From: Dan Charles, NPR
Published November 26, 2015 08:40 AM

New DOW weedkiller issues

Dow AgroSciences, which sells seeds and pesticides to farmers, made contradictory claims to different parts of the U.S. government about its latest herbicide. The Environmental Protection Agency just found out, and now wants to cancel Dow's legal right to sell the product.

The herbicide, which the company calls Enlist Duo, is a mixture of two chemicals that farmers have used separately for many years: glyphosate (also known as Roundup) and 2,4-D. It's Dow's answer to the growing problem of weeds that are resistant to glyphosate, which has become the weed-killing weapon of choice for farmers across the country.

The new formulation is intended to work hand-in-hand with a new generation of corn and soybean seeds that are genetically engineered to tolerate sprays of both herbicides.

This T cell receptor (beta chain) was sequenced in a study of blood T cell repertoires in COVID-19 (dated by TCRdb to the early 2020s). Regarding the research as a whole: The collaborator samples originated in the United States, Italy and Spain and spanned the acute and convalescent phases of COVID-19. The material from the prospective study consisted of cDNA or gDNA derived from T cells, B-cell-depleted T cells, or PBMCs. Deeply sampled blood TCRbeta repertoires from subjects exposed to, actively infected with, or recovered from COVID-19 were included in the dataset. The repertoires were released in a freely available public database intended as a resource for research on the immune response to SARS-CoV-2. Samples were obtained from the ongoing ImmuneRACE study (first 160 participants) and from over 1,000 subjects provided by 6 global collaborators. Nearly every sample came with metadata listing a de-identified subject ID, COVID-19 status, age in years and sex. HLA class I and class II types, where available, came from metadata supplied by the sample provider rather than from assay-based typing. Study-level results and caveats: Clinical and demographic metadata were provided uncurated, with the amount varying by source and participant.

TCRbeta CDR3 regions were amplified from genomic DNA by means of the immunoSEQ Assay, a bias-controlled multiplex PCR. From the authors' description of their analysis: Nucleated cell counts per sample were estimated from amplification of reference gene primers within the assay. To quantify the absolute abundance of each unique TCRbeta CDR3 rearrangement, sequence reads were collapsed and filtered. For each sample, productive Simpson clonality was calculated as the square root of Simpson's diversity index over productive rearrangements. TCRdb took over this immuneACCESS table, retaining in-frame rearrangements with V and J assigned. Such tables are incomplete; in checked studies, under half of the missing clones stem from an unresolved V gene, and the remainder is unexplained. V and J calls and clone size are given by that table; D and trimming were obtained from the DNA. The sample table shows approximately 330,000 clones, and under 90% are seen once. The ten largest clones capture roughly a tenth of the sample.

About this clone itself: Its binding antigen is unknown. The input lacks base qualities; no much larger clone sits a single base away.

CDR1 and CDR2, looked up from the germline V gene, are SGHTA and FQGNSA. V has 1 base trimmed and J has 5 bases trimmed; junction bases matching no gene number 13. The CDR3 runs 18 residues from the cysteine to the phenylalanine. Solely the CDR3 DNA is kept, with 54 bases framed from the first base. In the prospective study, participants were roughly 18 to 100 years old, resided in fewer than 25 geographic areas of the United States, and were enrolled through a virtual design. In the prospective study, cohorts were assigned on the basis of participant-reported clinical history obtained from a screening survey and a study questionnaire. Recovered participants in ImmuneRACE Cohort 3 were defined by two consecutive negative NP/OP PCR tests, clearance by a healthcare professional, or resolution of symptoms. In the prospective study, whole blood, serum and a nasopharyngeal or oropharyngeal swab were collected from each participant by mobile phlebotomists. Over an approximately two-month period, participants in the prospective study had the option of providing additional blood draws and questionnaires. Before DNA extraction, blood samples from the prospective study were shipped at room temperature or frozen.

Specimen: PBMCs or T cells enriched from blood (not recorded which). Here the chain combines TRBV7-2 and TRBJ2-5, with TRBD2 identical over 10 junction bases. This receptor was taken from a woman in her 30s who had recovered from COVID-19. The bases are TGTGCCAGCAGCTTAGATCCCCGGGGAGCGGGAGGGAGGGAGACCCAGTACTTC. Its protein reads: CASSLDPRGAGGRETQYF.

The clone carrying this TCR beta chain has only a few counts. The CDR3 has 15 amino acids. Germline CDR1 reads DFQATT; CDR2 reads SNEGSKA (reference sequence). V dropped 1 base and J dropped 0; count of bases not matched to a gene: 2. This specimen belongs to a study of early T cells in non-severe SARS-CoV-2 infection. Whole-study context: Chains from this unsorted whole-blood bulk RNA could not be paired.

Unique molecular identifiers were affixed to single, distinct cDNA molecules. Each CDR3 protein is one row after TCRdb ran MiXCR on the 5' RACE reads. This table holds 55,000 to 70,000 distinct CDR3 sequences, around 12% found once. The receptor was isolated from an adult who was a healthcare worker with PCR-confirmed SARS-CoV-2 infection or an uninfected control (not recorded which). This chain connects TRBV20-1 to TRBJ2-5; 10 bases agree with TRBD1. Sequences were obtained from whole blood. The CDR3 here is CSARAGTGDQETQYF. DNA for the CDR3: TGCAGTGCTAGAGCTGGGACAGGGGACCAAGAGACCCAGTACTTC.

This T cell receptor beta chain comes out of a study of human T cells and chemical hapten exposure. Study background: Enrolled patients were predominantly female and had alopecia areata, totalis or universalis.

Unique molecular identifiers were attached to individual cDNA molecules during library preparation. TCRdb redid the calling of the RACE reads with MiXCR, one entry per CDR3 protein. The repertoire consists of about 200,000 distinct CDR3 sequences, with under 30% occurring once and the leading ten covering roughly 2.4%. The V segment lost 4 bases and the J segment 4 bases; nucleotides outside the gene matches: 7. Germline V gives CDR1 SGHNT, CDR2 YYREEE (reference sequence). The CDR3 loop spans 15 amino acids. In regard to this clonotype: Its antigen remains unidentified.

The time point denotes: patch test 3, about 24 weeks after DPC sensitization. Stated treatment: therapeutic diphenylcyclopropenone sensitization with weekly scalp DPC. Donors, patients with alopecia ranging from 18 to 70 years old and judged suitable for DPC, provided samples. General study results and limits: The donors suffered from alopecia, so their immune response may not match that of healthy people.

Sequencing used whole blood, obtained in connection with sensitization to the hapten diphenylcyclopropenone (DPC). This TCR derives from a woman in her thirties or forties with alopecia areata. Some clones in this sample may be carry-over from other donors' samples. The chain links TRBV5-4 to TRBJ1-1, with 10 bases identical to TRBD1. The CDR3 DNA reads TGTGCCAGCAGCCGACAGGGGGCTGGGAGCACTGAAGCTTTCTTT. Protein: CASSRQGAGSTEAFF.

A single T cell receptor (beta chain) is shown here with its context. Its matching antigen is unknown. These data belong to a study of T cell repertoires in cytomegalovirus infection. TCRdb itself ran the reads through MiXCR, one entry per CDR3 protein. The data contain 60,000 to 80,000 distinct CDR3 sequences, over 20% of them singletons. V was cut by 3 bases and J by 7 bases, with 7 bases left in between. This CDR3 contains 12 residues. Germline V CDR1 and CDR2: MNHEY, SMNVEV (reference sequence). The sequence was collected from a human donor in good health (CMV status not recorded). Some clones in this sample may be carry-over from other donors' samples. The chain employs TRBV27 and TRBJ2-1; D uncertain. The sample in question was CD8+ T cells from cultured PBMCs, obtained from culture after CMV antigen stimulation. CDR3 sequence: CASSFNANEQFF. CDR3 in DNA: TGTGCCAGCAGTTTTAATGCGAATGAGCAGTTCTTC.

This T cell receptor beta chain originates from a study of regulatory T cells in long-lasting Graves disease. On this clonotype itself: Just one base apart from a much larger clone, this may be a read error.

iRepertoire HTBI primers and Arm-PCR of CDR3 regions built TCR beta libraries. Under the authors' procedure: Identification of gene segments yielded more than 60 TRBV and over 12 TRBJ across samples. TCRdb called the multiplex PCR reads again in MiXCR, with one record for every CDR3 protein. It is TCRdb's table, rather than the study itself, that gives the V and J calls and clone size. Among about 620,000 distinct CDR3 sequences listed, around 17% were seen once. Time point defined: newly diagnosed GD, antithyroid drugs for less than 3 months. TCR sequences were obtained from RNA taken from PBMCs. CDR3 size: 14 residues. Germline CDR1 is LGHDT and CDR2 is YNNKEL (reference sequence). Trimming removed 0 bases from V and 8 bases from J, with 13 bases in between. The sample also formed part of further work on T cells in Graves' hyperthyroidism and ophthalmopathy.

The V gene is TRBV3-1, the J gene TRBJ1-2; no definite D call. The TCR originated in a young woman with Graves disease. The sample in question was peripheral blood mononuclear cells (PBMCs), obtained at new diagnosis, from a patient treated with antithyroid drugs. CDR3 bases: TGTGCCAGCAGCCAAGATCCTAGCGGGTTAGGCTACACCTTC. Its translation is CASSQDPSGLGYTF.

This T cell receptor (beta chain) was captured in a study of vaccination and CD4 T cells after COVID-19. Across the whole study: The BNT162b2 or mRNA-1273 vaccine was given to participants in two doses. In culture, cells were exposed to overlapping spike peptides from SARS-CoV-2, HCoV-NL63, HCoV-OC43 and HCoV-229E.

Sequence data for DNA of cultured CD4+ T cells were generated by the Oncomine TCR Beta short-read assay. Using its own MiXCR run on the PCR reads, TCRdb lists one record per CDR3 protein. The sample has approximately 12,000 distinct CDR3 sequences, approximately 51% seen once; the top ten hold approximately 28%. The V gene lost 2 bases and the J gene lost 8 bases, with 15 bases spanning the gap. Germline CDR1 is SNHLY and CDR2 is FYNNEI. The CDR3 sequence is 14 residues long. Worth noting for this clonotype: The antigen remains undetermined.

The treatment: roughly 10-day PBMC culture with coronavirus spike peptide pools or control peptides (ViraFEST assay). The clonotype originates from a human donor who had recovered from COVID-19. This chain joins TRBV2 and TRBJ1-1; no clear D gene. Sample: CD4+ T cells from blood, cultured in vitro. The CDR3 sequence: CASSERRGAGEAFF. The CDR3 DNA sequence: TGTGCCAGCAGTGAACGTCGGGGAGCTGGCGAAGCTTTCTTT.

When Dow applied for permission to sell Enlist Duo in 2011, it told the EPA that this mixture of glyphosate and 2,4-D is no more toxic than the two chemicals are, if considered separately. The EPA accepted that argument and approved the new herbicide just over a year ago. Dow began selling it, in small quantities, this year.

But the decision was controversial. Environmentalists argued that Enlist Duo would bring on a massive increase in herbicide use. Some farmers were concerned about the use of 2,4-D, because that chemical is known to blow into neighboring fields.

Several environmental groups went to court to overturn the EPA decision, arguing that combining these two chemicals could result in new "synergistic" toxic effects that the EPA had ignored. And in the course of that litigation, the EPA discovered that Dow had been telling the U.S. Patent and Trademark Office a different story.

When applying for a patent, an inventor needs to show that something is novel and useful. And Dow's patent application for Enlist Duo claims that this mixture of chemicals does, in fact, offer farmers something new: "synergistic herbicidal weed control."

Commerical application of weedkiller image via Shutterstock.

Read more at NPR.

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